People who share and promote your vision
One of the projects I’m involved with right now is giving face to face business advice to local companies via a couple of county council schemes, one of which involves monitoring the progress of companies in receipt of development grants.
I recently had follow up meetings with a couple of these immediately preceding going into hospital to have a knee replacement.
Both the companies I talked to were in the business of presenting a vision of perfection to their customers – one is a boutique speciailising in Prom dresses, the other is a stunning innovative events venue. Both were suffering from staff who had been recruited without taking into account their need to have an attitude of focusing on the appearance of the place.
In our own experience the times when we have created a proper, detailed job specification before interview are when we have got the best results. So if you are running a venue where people are enacting their dreams – weddings, product launches, etc – you need to employ some one who thinks like a front of house manager rather than a maintenance engineer to make sure that the facility looks pristine.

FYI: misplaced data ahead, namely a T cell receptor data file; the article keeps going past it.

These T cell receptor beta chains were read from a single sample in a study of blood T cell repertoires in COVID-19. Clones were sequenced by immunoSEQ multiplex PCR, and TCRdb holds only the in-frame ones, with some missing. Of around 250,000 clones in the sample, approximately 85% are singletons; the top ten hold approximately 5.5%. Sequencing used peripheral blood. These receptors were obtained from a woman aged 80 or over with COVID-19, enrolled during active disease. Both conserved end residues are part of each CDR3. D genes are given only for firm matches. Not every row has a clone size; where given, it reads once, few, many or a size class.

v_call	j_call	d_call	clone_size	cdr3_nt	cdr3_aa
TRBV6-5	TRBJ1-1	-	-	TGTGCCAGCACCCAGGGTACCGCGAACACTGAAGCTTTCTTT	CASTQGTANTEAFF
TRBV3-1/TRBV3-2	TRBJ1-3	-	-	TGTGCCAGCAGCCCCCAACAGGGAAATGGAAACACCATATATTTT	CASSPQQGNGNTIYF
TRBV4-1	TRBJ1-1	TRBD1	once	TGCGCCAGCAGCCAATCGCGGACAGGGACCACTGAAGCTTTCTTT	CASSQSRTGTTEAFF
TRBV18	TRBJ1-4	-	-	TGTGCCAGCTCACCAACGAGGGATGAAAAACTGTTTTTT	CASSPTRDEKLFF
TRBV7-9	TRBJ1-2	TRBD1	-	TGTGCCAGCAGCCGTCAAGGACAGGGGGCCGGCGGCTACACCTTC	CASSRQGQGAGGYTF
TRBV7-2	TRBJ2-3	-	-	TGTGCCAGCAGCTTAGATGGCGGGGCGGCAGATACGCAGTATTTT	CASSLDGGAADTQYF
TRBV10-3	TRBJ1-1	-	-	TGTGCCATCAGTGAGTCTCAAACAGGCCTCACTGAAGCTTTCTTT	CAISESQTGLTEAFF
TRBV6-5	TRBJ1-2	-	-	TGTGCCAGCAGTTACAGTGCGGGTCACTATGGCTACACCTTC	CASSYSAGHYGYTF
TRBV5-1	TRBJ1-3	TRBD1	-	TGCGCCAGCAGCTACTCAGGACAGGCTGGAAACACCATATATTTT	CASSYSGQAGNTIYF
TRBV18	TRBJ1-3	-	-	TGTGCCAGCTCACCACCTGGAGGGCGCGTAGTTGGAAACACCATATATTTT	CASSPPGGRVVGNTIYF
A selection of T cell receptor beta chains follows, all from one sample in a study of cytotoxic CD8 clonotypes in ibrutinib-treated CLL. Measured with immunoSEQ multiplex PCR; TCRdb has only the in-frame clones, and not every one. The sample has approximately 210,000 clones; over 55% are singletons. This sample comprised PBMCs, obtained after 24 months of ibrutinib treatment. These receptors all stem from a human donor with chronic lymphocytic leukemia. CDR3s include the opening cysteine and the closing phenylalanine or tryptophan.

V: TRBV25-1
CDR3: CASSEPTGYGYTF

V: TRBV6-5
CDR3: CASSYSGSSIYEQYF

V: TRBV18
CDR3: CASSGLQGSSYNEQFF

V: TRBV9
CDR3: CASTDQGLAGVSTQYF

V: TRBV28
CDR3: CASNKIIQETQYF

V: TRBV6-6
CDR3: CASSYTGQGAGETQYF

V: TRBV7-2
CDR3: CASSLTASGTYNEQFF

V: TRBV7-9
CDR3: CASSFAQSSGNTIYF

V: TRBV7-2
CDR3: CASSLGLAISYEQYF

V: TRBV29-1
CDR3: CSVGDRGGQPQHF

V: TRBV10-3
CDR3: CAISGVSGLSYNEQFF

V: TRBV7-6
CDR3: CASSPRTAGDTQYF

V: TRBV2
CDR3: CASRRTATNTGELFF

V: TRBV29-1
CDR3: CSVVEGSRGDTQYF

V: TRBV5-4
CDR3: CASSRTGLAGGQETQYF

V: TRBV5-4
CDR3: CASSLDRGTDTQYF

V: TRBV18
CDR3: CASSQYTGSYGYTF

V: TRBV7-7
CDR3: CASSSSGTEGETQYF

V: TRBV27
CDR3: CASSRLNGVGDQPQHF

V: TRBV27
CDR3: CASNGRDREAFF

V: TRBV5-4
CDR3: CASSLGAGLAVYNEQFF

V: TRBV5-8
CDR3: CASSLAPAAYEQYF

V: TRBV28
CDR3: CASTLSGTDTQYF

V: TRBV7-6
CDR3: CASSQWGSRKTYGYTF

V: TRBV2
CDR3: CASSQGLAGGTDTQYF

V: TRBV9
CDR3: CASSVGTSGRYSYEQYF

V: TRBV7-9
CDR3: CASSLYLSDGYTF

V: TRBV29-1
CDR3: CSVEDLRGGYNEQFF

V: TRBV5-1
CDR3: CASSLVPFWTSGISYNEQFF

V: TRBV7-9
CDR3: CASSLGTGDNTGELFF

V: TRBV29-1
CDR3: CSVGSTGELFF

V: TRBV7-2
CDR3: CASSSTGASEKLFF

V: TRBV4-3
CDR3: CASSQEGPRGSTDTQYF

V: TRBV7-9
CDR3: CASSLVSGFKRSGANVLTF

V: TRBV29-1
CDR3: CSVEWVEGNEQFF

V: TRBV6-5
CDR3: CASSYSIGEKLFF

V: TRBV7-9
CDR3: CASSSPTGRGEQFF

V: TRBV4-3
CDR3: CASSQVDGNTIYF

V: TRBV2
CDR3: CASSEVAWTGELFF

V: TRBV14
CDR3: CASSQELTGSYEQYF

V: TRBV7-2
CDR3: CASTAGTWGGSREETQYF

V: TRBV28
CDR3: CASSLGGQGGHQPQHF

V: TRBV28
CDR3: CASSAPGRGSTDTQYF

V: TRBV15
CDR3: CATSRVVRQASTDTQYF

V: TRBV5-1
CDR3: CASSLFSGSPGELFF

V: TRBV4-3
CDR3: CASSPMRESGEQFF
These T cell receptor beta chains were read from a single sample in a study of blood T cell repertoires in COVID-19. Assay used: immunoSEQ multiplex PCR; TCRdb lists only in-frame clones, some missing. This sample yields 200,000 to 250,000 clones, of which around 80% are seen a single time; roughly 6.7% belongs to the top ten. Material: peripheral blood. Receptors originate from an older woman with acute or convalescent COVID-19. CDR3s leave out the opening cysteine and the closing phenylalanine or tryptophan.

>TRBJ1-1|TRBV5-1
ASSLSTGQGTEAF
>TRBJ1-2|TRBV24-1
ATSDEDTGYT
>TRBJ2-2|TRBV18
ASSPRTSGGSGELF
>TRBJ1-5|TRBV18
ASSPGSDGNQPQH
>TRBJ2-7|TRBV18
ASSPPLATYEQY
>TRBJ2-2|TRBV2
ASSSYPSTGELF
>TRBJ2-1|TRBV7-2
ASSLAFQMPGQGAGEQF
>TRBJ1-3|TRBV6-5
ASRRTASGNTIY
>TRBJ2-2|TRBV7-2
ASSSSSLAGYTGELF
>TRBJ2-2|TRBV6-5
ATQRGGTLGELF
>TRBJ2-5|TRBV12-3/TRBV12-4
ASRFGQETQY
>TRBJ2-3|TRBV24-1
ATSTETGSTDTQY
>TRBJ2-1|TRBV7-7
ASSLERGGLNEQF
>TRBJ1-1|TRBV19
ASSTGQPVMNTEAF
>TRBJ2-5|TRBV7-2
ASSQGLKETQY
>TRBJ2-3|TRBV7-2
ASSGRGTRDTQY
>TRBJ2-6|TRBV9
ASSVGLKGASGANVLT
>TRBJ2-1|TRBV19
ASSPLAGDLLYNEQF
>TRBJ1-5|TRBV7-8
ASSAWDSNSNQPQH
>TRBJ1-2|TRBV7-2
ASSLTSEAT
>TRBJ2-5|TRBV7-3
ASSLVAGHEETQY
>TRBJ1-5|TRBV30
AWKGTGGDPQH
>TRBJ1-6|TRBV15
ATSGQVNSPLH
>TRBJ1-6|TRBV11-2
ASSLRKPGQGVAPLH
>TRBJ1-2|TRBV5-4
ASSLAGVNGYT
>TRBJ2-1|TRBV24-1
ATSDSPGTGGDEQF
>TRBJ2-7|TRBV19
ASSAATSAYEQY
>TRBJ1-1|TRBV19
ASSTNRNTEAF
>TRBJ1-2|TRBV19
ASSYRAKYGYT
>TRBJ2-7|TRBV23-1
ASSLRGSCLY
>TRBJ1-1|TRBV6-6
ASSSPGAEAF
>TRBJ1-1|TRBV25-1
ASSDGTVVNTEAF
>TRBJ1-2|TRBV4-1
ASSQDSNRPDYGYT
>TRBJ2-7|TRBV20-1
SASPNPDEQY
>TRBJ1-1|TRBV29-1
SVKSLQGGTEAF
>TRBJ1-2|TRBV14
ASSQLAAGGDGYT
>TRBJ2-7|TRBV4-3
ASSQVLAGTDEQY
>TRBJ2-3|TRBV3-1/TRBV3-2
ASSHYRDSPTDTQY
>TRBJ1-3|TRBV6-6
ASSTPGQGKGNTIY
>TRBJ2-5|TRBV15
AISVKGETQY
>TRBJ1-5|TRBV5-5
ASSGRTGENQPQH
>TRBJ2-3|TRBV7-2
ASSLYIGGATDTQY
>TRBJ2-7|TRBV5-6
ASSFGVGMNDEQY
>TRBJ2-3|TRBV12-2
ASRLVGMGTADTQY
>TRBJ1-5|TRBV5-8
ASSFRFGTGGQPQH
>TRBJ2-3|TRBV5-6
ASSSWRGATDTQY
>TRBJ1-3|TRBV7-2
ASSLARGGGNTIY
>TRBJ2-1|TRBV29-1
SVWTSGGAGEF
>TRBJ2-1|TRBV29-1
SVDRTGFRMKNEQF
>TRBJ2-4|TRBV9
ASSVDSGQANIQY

Wally Olins in his book, Olins on Brand, once observed that in a service business you spend 90% of your time money and energy keeping your own people onside rather than promoting the product.
Which brings me to the Hospital.
I had my knee done at the Horder centre in Crowborough which is a charity that has a contract with our local NHS for doing knees, hip and shoulder replacements. While it is technically a private supplier it’s ethos is more like John Lewis or the co-op.
I have never been in a place where the alignment of everyone you met with the corporate purpose is so complete. Everyone from the volunteers who show you around and carry your bags, through the staff that bring you cups of tea to the surgeon were dedicated to making you feel at home and looked after. The sense of mission was palpable.
Now whether it is easier to achieve this in a not for profit compared to a private business I’m not sure but I bet that somewhere in their selection and interview process there’s a bit about aligning with the what the organisation seeks to deliver. There’s a lesson in that for all of us.
Conventional wisdom is that you hire on ability and fire on attitude.
Maybe that’s the wrong way round.